No one denies that, but I am suggesting that it does not go far enough. We need something totally radical in order to make a difference.

The Deputy Chairperson:

We intend to invite officials from the Department of Education to discuss that further with the Committee.

Ms S Ramsey:

I agree with Alex, and I know what Sam is talking about; it is about changing a mindset. Not so long ago, there was a row in the Assembly about whether the Department of Health, Social Services and Public Safety or the Department of Education was funding the breakfast clubs and after-school clubs. It is about changing Departments’ mindsets. The will is there, but we need to change the mindset of civil servants. Instead of cooking the books, we must ensure that we are cooking the right stuff.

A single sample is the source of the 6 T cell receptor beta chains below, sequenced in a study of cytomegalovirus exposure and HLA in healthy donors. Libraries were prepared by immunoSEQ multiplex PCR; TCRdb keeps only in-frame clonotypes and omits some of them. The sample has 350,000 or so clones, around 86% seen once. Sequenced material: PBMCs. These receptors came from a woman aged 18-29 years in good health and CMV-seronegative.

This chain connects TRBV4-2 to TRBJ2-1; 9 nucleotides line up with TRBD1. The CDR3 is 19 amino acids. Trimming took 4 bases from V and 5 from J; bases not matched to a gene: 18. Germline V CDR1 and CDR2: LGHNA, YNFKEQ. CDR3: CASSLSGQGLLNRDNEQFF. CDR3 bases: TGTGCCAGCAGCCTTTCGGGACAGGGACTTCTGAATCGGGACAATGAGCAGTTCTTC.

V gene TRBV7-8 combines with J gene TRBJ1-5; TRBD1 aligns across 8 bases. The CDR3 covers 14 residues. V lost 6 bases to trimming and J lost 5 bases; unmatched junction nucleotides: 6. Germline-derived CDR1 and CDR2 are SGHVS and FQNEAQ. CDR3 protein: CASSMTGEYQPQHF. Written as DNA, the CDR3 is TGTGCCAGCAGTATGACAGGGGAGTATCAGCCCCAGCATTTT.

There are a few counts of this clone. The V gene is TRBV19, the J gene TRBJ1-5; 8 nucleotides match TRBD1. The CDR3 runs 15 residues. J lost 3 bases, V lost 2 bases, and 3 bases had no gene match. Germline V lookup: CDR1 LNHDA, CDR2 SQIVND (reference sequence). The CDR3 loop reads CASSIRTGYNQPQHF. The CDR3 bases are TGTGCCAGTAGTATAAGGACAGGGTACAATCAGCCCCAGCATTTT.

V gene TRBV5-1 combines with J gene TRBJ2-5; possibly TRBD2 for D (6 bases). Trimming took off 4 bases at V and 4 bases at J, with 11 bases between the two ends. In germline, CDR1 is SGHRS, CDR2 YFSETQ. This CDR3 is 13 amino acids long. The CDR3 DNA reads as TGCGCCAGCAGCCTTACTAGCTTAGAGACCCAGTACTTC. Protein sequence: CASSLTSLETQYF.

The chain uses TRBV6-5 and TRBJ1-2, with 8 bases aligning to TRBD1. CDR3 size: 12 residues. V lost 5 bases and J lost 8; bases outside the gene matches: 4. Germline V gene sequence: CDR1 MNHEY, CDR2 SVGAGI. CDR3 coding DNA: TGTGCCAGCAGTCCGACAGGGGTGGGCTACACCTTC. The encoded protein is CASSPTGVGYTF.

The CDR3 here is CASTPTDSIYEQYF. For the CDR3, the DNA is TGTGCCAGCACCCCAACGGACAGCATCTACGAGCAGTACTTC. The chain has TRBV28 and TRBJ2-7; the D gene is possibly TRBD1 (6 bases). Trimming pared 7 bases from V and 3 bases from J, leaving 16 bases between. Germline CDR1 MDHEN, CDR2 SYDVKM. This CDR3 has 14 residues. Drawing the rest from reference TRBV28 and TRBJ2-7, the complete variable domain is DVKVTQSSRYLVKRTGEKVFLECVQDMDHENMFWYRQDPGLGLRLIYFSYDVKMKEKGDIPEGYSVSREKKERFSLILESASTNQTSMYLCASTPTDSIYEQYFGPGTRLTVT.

Mrs McGill:

I have a question about children and young people in relation to the graph and some of the figures that you have presented on pages 3 and 4 of your written submission. The figures date back to 1997 and 1998, and there are also some figures for 2004 and 2005. However, the rest of the graph relates to possible trajectories. There is a gap from 2005 until now.

Mr Phipps:

Those figures need to be updated.

Mrs McGill:

That is a bit out of date. The graph is an illustration of possible trajectories, but it would have been better to have a more up-to-date analysis of the situation in relation to children and young people.

As a personal observation, I do not see obesity in young children when I meet them. I read your figures, but I do not actually see evidence of obesity, although, obviously, what I see is limited.

Mr Phipps:

That is interesting, because research has been carried out into parents’ views of their own children, and many parents cannot see that their children are overweight, although the figures suggest that they are; there is a perception that parents do not always recognise their children being overweight.